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Restore the enhanced Child Tax Credit to improve health and educational outcomes

FILE - A swing sits empty on a playground outside in Providence, R.I., March 7, 2020.
(AP Photo/David Goldman, File)
FILE – A swing sits empty on a playground outside in Providence, R.I., March 7, 2020. Columbia University’s Center on Poverty and Social Policy estimates that the number of children in poverty grew by 3.7 million from December 2021 to January 2022, a 41% increase, just one month without the expanded child tax credit payments. (AP Photo/David Goldman, File)

The greatest return on investment we can make is in our children. The Child Tax Credit is one of the most, if not the most, successful policy when it comes to helping ensure families can provide and support children.  

And in the American Rescue Plan, Democrats expanded this critical tool and made it work better for families ranging from the poorest of the poor to the middle-class. 

This investment paid off: millions of children were pulled out of poverty, food insecurity decreased, and more working middle-class families had support to pay for necessary expenses like childcare and school supplies. Raising kids is always difficult but during the pandemic, parents were faced with economic uncertainty and increased demands and the expansion of the tax credit made it possible for parents to meet those demands.

Even for Americans who do not consider themselves poor, they are finding themselves increasingly squeezed, and realizing that the American Dream is becoming more elusive. The enhanced Child Tax Credit puts the American Dream within reach for them and their children.

Democrats accomplished this by increasing the credit from $2,000 to $3,000 for kids ages six and above and $3,600 for kids under six years old. The credit was also made fully refundable, meaning that low-income families whose incomes don’t require them to file taxes can benefit from the entire credit. The lack of refundability, means that impoverished families in my district and nationwide miss out on benefitting from this key support.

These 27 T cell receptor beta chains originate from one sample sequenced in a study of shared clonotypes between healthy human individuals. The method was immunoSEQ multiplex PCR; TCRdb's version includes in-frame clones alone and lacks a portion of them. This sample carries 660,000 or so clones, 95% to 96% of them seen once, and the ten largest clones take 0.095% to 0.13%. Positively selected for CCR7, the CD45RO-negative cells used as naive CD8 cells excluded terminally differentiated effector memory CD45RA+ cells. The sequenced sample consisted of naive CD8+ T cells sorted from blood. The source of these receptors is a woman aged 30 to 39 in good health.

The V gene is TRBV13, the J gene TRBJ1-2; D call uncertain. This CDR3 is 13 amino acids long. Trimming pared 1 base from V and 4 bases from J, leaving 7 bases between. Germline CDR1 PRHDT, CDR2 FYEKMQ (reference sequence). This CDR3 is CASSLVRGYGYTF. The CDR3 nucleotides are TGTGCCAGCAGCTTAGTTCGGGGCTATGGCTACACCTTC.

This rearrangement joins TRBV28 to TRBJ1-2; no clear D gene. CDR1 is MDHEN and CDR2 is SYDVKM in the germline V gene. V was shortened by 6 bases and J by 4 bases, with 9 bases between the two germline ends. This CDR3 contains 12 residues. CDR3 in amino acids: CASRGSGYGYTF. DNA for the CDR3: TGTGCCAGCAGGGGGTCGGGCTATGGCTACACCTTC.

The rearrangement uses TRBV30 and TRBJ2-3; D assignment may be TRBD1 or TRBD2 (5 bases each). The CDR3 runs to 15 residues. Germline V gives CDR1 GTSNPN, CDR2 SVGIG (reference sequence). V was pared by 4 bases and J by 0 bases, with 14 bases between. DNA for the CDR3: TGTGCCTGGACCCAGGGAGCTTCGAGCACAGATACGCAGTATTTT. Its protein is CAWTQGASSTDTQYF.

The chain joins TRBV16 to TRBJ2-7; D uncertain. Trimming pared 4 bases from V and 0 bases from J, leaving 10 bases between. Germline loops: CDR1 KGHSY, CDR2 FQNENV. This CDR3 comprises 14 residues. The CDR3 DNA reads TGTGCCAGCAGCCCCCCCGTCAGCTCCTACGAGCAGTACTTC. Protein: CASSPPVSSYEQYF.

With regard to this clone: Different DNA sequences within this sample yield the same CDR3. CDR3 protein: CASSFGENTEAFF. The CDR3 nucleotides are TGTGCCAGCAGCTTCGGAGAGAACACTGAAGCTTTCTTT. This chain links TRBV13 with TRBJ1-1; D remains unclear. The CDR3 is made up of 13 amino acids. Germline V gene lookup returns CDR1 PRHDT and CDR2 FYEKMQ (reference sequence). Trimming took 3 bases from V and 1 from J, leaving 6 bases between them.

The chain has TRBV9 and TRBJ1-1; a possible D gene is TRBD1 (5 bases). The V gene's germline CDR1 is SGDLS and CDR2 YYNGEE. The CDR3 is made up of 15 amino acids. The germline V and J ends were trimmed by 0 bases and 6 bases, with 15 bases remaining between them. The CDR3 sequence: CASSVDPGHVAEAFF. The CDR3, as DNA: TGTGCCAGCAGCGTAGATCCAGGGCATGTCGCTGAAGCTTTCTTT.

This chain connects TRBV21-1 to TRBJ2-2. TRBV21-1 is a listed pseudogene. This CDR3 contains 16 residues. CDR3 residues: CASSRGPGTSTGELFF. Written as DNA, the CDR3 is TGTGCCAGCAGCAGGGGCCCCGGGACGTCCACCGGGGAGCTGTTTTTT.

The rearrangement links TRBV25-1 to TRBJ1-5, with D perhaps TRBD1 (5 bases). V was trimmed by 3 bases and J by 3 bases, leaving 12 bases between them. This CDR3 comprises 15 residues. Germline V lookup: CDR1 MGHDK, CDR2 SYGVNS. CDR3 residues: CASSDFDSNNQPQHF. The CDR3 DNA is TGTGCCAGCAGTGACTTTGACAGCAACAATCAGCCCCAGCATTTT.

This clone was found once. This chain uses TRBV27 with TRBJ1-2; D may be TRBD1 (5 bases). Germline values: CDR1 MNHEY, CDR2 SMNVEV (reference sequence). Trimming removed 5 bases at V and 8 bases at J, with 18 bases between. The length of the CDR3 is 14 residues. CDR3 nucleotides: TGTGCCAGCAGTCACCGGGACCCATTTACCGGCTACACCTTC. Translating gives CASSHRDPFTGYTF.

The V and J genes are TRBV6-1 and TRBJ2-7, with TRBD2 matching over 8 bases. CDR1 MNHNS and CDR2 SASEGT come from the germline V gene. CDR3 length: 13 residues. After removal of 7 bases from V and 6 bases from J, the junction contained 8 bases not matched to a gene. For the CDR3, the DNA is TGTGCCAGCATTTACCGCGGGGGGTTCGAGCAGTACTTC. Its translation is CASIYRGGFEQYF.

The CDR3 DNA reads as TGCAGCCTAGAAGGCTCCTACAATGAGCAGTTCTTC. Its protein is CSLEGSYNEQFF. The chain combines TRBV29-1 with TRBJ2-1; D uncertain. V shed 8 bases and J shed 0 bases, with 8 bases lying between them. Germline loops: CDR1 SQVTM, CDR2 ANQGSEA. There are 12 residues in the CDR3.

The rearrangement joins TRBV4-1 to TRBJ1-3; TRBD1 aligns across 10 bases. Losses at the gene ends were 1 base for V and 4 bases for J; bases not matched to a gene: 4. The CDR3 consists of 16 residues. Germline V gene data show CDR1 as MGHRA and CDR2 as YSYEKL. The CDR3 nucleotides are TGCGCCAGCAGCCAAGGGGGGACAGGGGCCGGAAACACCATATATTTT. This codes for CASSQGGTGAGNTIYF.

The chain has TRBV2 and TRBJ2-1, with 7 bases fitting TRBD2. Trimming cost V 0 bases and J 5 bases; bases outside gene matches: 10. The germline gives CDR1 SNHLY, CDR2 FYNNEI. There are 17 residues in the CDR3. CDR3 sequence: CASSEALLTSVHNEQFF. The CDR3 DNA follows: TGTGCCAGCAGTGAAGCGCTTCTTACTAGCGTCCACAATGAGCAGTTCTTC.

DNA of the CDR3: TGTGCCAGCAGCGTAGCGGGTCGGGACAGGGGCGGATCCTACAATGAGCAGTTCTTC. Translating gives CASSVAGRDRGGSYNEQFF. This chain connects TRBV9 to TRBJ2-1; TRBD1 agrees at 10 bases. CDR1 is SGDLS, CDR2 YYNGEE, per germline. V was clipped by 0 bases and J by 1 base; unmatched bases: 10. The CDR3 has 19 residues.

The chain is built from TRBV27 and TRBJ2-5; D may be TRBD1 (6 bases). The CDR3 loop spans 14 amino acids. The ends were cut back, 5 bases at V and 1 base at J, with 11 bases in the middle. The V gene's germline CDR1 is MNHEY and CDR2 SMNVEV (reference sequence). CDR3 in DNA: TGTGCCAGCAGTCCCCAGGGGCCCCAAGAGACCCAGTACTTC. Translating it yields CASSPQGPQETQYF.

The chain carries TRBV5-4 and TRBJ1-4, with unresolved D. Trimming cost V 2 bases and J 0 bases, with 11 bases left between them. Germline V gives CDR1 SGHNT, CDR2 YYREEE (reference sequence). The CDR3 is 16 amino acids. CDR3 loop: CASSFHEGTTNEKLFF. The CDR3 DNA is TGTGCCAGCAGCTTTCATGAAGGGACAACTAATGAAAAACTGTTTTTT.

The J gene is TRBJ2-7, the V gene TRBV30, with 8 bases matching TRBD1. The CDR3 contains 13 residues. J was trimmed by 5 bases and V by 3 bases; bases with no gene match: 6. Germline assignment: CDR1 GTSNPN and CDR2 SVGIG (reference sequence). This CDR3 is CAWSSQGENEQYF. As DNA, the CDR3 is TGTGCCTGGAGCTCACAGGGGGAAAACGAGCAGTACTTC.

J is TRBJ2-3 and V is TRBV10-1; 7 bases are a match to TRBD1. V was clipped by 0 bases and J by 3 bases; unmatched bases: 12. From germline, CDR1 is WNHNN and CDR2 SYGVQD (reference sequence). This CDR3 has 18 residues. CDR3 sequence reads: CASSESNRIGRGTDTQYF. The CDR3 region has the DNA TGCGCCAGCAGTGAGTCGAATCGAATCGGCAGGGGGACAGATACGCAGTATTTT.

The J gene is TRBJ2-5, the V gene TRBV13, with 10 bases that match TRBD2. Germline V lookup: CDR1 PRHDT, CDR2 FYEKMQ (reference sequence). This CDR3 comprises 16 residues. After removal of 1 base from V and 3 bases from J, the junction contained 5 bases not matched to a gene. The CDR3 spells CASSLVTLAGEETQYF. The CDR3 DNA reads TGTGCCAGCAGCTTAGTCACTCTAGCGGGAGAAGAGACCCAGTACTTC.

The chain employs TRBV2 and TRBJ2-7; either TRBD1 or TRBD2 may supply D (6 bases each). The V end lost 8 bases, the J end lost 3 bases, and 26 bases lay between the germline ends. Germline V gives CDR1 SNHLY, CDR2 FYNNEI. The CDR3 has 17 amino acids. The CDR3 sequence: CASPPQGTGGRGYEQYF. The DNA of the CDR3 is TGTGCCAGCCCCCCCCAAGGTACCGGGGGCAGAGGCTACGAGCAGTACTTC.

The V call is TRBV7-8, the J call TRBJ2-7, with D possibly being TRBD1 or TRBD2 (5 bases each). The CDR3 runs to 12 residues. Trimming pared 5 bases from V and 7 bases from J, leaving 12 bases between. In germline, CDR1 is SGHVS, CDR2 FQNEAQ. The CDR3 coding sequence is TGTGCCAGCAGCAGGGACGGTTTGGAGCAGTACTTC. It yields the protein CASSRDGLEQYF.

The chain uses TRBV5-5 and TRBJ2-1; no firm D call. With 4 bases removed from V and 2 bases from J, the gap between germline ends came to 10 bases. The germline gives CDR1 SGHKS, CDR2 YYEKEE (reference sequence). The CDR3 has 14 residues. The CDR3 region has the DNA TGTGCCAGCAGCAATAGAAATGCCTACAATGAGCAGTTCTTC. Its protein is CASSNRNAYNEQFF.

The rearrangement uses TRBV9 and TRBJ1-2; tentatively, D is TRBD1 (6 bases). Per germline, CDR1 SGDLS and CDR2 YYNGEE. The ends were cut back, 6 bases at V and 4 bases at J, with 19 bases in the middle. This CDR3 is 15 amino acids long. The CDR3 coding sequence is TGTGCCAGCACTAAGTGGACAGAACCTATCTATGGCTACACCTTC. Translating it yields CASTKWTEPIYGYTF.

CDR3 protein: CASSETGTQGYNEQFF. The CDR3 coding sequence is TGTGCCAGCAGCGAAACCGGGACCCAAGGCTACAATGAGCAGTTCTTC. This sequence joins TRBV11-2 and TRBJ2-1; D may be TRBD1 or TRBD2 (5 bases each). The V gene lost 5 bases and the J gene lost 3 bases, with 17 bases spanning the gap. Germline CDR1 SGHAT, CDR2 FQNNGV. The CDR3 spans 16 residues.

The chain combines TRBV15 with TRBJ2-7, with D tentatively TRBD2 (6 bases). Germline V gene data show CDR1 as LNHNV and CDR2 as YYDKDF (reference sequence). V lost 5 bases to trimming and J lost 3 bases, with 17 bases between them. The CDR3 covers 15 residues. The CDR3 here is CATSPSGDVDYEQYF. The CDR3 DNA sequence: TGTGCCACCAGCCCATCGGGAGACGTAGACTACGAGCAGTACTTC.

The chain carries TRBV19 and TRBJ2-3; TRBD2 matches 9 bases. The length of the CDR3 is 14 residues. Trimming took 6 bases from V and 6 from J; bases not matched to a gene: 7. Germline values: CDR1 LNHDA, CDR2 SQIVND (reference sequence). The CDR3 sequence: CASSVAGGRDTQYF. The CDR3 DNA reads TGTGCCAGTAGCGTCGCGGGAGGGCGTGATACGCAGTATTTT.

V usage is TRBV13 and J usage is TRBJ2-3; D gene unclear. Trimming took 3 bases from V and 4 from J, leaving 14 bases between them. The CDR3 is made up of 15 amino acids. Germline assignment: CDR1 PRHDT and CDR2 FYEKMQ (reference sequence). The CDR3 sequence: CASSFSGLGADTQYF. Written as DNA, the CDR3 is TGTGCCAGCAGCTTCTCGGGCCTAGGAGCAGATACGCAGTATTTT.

According to one estimate, only half of Black children could benefit before these key reforms were made. But our enhanced credit ensured it was more accessible to our most vulnerable, and the result was millions of children of color were lifted out of poverty. But the reality is the enhanced Child Tax Credit also helped middle-class families make ends meet.

We also gave parents the option of receiving this tax credit in monthly payments, which helped parents manage paying for day-to-day expenses, so they didn’t have to wait until tax season to file for the credit. Turns out that having this additional support when the bills are due is actually helpful!

Not only did this investment benefit our children, but it also benefited our economy. According to the Joint Economic Committee, the expanded credit created $19.3 billion in economic impact each month in our local economies.

As a member of the Ways and Means Committee, I was proud to pass this legislation. It is my life’s work and it’s why I worked for years to have a seat at this table. It is also why I was so heartbroken when these credits expired. After its lapse, food insecurity rose, and millions of children were pushed back into poverty. I heard from families in my district who wrote to my office to tell me about the life-changing impact of these monthly payments.

But Congress is not helpless. With the year-end legislation looming, Congress must seize the moment to restore the expanded Child Tax Credit. What Congress accomplishes now, can brighten the futures of our children, improving health outcomes and educational outcomes, including a lower likelihood of chronic illnesses, stronger school performance, and better reading and math scores.

We can give children more opportunities to succeed by restoring the expanded Child Tax Credit. We can ill-afford not to. 

Gwen Moore represents Wisconsin’s 4th District and is a member of the Ways and Means Committee.

Tags american rescue plan Child Tax Credit food insecurity Poverty

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